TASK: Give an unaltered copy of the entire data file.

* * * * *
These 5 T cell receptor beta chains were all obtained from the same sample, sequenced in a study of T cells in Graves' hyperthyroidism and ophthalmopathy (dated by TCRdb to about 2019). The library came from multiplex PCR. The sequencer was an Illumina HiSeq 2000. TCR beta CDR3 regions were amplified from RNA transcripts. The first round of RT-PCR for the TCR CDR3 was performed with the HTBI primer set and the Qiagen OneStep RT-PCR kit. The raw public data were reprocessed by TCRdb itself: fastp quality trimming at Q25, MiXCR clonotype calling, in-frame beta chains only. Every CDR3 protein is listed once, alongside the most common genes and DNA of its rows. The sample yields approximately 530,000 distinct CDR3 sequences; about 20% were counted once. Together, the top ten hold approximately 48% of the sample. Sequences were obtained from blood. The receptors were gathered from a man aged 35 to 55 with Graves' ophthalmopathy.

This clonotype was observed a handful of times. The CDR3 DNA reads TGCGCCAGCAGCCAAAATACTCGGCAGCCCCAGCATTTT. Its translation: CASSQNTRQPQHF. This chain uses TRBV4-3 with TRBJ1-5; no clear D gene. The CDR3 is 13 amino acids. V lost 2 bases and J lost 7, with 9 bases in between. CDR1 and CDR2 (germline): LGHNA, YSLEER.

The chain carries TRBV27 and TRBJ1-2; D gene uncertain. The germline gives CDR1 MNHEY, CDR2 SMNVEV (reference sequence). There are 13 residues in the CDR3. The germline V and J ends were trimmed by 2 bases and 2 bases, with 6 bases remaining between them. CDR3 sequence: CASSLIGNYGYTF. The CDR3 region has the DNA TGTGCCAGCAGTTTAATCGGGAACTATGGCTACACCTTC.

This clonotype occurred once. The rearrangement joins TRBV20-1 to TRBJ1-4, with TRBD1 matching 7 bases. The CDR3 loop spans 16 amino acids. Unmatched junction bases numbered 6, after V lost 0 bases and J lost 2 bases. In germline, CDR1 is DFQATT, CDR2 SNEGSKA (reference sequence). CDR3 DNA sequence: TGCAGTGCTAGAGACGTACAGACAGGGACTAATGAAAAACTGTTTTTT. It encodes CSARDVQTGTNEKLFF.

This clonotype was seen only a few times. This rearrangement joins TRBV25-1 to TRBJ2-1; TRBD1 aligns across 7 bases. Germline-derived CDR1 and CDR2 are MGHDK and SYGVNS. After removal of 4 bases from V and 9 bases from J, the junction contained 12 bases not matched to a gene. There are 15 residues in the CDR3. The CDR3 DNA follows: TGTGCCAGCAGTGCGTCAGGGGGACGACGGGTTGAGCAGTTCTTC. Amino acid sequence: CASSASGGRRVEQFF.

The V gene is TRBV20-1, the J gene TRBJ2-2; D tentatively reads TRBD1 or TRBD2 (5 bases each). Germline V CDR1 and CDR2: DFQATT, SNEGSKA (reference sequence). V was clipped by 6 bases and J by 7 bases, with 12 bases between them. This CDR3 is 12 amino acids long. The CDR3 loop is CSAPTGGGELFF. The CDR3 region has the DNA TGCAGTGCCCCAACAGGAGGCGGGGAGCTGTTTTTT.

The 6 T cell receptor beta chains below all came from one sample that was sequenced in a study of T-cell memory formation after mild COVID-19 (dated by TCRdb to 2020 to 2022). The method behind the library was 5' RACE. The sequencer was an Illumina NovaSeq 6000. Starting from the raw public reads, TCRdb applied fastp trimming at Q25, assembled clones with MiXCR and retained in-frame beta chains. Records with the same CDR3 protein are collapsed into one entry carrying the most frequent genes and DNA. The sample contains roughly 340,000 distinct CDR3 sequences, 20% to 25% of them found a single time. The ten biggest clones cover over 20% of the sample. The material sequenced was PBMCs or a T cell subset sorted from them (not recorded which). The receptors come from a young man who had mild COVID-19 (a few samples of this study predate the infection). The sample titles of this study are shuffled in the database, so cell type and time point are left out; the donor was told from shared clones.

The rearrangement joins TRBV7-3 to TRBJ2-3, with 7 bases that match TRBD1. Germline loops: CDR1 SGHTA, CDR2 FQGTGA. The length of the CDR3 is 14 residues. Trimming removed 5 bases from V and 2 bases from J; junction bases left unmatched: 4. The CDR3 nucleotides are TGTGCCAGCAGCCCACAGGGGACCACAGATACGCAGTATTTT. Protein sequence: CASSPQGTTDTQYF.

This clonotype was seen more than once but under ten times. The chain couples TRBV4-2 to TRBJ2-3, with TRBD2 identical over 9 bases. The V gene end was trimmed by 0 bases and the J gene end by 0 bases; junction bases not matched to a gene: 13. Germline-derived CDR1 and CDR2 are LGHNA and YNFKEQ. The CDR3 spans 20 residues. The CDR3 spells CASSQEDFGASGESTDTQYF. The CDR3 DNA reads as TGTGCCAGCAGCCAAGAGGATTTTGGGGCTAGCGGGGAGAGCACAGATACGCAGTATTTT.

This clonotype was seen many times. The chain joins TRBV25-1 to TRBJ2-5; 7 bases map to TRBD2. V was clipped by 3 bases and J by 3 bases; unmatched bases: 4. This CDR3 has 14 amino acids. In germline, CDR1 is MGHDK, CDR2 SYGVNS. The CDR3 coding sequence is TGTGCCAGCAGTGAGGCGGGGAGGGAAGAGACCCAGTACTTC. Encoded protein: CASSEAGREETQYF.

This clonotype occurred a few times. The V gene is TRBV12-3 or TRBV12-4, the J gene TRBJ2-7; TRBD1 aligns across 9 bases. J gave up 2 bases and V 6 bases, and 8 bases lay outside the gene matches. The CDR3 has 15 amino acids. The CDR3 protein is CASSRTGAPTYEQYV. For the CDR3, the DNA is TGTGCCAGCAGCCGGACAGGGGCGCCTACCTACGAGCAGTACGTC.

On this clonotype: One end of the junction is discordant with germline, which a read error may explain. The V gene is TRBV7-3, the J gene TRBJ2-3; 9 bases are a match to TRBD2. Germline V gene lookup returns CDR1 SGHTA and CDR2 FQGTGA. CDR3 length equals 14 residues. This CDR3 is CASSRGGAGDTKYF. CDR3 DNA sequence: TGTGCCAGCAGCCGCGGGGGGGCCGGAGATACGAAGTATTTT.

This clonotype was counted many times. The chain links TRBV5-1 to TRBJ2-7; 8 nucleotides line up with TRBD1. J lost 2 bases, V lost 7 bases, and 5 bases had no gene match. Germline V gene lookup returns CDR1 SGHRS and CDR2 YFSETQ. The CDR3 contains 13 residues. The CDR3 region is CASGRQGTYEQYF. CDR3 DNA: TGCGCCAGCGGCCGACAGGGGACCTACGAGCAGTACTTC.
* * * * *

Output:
These 5 T cell receptor beta chains were all obtained from the same sample, sequenced in a study of T cells in Graves' hyperthyroidism and ophthalmopathy (dated by TCRdb to about 2019). The library came from multiplex PCR. The sequencer was an Illumina HiSeq 2000. TCR beta CDR3 regions were amplified from RNA transcripts. The first round of RT-PCR for the TCR CDR3 was performed with the HTBI primer set and the Qiagen OneStep RT-PCR kit. The raw public data were reprocessed by TCRdb itself: fastp quality trimming at Q25, MiXCR clonotype calling, in-frame beta chains only. Every CDR3 protein is listed once, alongside the most common genes and DNA of its rows. The sample yields approximately 530,000 distinct CDR3 sequences; about 20% were counted once. Together, the top ten hold approximately 48% of the sample. Sequences were obtained from blood. The receptors were gathered from a man aged 35 to 55 with Graves' ophthalmopathy.

This clonotype was observed a handful of times. The CDR3 DNA reads TGCGCCAGCAGCCAAAATACTCGGCAGCCCCAGCATTTT. Its translation: CASSQNTRQPQHF. This chain uses TRBV4-3 with TRBJ1-5; no clear D gene. The CDR3 is 13 amino acids. V lost 2 bases and J lost 7, with 9 bases in between. CDR1 and CDR2 (germline): LGHNA, YSLEER.

The chain carries TRBV27 and TRBJ1-2; D gene uncertain. The germline gives CDR1 MNHEY, CDR2 SMNVEV (reference sequence). There are 13 residues in the CDR3. The germline V and J ends were trimmed by 2 bases and 2 bases, with 6 bases remaining between them. CDR3 sequence: CASSLIGNYGYTF. The CDR3 region has the DNA TGTGCCAGCAGTTTAATCGGGAACTATGGCTACACCTTC.

This clonotype occurred once. The rearrangement joins TRBV20-1 to TRBJ1-4, with TRBD1 matching 7 bases. The CDR3 loop spans 16 amino acids. Unmatched junction bases numbered 6, after V lost 0 bases and J lost 2 bases. In germline, CDR1 is DFQATT, CDR2 SNEGSKA (reference sequence). CDR3 DNA sequence: TGCAGTGCTAGAGACGTACAGACAGGGACTAATGAAAAACTGTTTTTT. It encodes CSARDVQTGTNEKLFF.

This clonotype was seen only a few times. This rearrangement joins TRBV25-1 to TRBJ2-1; TRBD1 aligns across 7 bases. Germline-derived CDR1 and CDR2 are MGHDK and SYGVNS. After removal of 4 bases from V and 9 bases from J, the junction contained 12 bases not matched to a gene. There are 15 residues in the CDR3. The CDR3 DNA follows: TGTGCCAGCAGTGCGTCAGGGGGACGACGGGTTGAGCAGTTCTTC. Amino acid sequence: CASSASGGRRVEQFF.

The V gene is TRBV20-1, the J gene TRBJ2-2; D tentatively reads TRBD1 or TRBD2 (5 bases each). Germline V CDR1 and CDR2: DFQATT, SNEGSKA (reference sequence). V was clipped by 6 bases and J by 7 bases, with 12 bases between them. This CDR3 is 12 amino acids long. The CDR3 loop is CSAPTGGGELFF. The CDR3 region has the DNA TGCAGTGCCCCAACAGGAGGCGGGGAGCTGTTTTTT.

The 6 T cell receptor beta chains below all came from one sample that was sequenced in a study of T-cell memory formation after mild COVID-19 (dated by TCRdb to 2020 to 2022). The method behind the library was 5' RACE. The sequencer was an Illumina NovaSeq 6000. Starting from the raw public reads, TCRdb applied fastp trimming at Q25, assembled clones with MiXCR and retained in-frame beta chains. Records with the same CDR3 protein are collapsed into one entry carrying the most frequent genes and DNA. The sample contains roughly 340,000 distinct CDR3 sequences, 20% to 25% of them found a single time. The ten biggest clones cover over 20% of the sample. The material sequenced was PBMCs or a T cell subset sorted from them (not recorded which). The receptors come from a young man who had mild COVID-19 (a few samples of this study predate the infection). The sample titles of this study are shuffled in the database, so cell type and time point are left out; the donor was told from shared clones.

The rearrangement joins TRBV7-3 to TRBJ2-3, with 7 bases that match TRBD1. Germline loops: CDR1 SGHTA, CDR2 FQGTGA. The length of the CDR3 is 14 residues. Trimming removed 5 bases from V and 2 bases from J; junction bases left unmatched: 4. The CDR3 nucleotides are TGTGCCAGCAGCCCACAGGGGACCACAGATACGCAGTATTTT. Protein sequence: CASSPQGTTDTQYF.

This clonotype was seen more than once but under ten times. The chain couples TRBV4-2 to TRBJ2-3, with TRBD2 identical over 9 bases. The V gene end was trimmed by 0 bases and the J gene end by 0 bases; junction bases not matched to a gene: 13. Germline-derived CDR1 and CDR2 are LGHNA and YNFKEQ. The CDR3 spans 20 residues. The CDR3 spells CASSQEDFGASGESTDTQYF. The CDR3 DNA reads as TGTGCCAGCAGCCAAGAGGATTTTGGGGCTAGCGGGGAGAGCACAGATACGCAGTATTTT.

This clonotype was seen many times. The chain joins TRBV25-1 to TRBJ2-5; 7 bases map to TRBD2. V was clipped by 3 bases and J by 3 bases; unmatched bases: 4. This CDR3 has 14 amino acids. In germline, CDR1 is MGHDK, CDR2 SYGVNS. The CDR3 coding sequence is TGTGCCAGCAGTGAGGCGGGGAGGGAAGAGACCCAGTACTTC. Encoded protein: CASSEAGREETQYF.

This clonotype occurred a few times. The V gene is TRBV12-3 or TRBV12-4, the J gene TRBJ2-7; TRBD1 aligns across 9 bases. J gave up 2 bases and V 6 bases, and 8 bases lay outside the gene matches. The CDR3 has 15 amino acids. The CDR3 protein is CASSRTGAPTYEQYV. For the CDR3, the DNA is TGTGCCAGCAGCCGGACAGGGGCGCCTACCTACGAGCAGTACGTC.

On this clonotype: One end of the junction is discordant with germline, which a read error may explain. The V gene is TRBV7-3, the J gene TRBJ2-3; 9 bases are a match to TRBD2. Germline V gene lookup returns CDR1 SGHTA and CDR2 FQGTGA. CDR3 length equals 14 residues. This CDR3 is CASSRGGAGDTKYF. CDR3 DNA sequence: TGTGCCAGCAGCCGCGGGGGGGCCGGAGATACGAAGTATTTT.

This clonotype was counted many times. The chain links TRBV5-1 to TRBJ2-7; 8 nucleotides line up with TRBD1. J lost 2 bases, V lost 7 bases, and 5 bases had no gene match. Germline V gene lookup returns CDR1 SGHRS and CDR2 YFSETQ. The CDR3 contains 13 residues. The CDR3 region is CASGRQGTYEQYF. CDR3 DNA: TGCGCCAGCGGCCGACAGGGGACCTACGAGCAGTACTTC.